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TikTok
The House will vote on whether to force the sale of TikTok as part of a package of foreign aid measures. Mark Schiefelbein/AP

Senators Say China’s TikTok Lobbying Efforts Could Backfire

The bill forcing a TikTok sale is getting tacked on to what many see as a must-pass foreign aid package.

Senators hope the news of Chinese officials lobbying on behalf of TikTok influences iffy colleagues to pick a side — preferably theirs — after a bill to force the sale of the social media giant passed the House this weekend.

“I’m not surprised,” Majority Whip Dick Durbin told NOTUS of the recent Politico report that the Chinese embassy held meetings with multiple congressional staffers and discussed TikTok. “It’ll open people’s eyes to reality.”

“I had assumed that,” Sen. Joe Manchin said. “Hell, they want all our information. It’s crazy.”

After the House passed a bill in March that would force parent company ByteDance to divest of TikTok, the Chinese embassy reportedly sought to quell national security concerns in meetings with Congress. They claimed the social media app as a Chinese company, though it is headquartered in Singapore; ByteDance is based in Beijing. TikTok said it did not know about the meetings.

The bill received broad bipartisan support after intelligence briefings detailing the potential for China’s government to subpoena the company for app users’ data, including U.S. citizens.

It stalled in the Senate due to “entrenched opposition because of money,” Sen. Josh Hawley said Monday.

The opposition lost this weekend. The fourth leg of House Speaker Mike Johnson’s foreign aid package encompassed multiple foreign policy priorities, including the divestment of TikTok — forcing ByteDance to sell its stake within a year — which passed the House 360-58. When it reaches the Senate, members dubious of the forced sale will have to vote in favor of it to deliver long-awaited aid to Israel, Ukraine and Taiwan.

“I didn’t have ‘Banning TikTok as the price for Ukraine aid’ on my Bingo card,” Sen. Chris Murphy said Wednesday. Murphy declined to discuss the embassy’s lobbying without reading the report but told NOTUS he had not been contacted by the embassy.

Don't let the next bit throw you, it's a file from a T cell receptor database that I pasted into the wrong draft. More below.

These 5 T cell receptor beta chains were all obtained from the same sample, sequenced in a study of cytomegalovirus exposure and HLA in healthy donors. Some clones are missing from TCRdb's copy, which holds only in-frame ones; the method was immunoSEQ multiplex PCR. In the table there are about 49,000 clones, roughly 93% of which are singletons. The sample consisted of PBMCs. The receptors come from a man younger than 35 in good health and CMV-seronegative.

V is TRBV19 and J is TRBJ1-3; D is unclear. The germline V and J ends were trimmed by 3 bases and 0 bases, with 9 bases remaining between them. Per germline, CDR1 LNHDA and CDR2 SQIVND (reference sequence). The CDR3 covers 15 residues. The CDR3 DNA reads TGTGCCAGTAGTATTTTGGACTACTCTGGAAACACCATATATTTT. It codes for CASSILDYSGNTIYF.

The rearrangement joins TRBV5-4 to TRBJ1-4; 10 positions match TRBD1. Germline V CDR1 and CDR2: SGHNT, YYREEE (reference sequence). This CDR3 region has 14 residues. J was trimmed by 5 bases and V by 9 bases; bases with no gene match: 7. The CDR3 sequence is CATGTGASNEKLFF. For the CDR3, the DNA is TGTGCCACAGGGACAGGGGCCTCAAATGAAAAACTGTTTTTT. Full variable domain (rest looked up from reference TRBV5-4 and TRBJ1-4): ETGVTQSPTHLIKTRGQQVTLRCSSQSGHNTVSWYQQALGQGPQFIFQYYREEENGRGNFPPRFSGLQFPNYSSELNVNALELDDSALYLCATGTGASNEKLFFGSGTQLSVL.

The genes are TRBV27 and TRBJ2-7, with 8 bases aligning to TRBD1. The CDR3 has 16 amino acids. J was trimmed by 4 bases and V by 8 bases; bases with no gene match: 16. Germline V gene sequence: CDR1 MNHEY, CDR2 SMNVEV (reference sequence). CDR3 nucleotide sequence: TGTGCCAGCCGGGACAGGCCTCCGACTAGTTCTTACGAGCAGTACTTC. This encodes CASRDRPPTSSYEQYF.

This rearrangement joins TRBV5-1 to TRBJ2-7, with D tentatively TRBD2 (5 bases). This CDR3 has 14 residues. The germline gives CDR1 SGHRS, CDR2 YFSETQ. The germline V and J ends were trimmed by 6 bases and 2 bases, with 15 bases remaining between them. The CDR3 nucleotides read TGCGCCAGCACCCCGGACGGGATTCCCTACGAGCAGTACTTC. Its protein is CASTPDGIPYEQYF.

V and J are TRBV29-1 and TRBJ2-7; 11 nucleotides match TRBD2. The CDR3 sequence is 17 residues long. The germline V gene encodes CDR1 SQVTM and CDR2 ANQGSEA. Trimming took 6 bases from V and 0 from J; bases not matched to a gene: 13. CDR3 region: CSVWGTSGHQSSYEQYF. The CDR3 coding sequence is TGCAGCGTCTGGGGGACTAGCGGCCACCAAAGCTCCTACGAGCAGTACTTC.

U.S. officials have wrestled for years with concerns about the Chinese government utilizing TikTok’s user data. Critics say Chinese law could compel ByteDance to give user data to the government, potentially allowing access to the personal information, interests and habits of millions of Americans — and creating a massive avenue for misinformation that benefits foreign interests.

Former President Donald Trump attempted to force ByteDance to sell TikTok with an executive order, but a court rejected it. In March, President Joe Biden said he would sign a bill requiring TikTok’s divestment if it reached his desk. The new bill gives ByteDance one year to negotiate a sale, a change supported by Senate Commerce Chair Maria Cantwell. Failure to divest would lead to the app being banned in the U.S.


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The meetings weren’t the first lobbying efforts against the bill, Sen. Chuck Grassley pointed out. When the House first raised the potential of forcing a sale, TikTok sent users an alert falsely claiming that Congress was trying to ban the app. Thousands of people called their representatives, panicking that the app would be shut down in the States.

“We don’t need that kind of interference,” said Grassley, whether from ByteDance or Chinese diplomats, saying he has asked young voters, “‘Would you want Beijing to do that on Nov. 4, the day before the election?’”

Others saw a distinct difference between TikTok’s efforts and a foreign government lobbying on its behalf.

“Outrageous,” Sen. John Cornyn said. “They want to explain that TikTok is somehow independent of the Chinese Communist Party,” but the secret meetings are “solid evidence that’s not the case.”

News of the embassy’s activity “should shore up support for the divestment,” Cornyn added.

“They do not want to lose their insight into our homes, into our children, into our thought processes,” said Sen. Katie Britt, saying the meetings provided “further affirmation of how important this is to them because they want to continue to keep control.”

Despite the hope that the embassy’s meddling could backfire, it shouldn’t be overlooked, Sen. Tommy Tuberville said, noting that money talks.

“You spread enough money around, you can do about anything up here,” he added.

This story has been updated to include House passage of the TikTok divestment provisions.


Ben T.N. Mause is a NOTUS reporter and an Allbritton Journalism Institute fellow.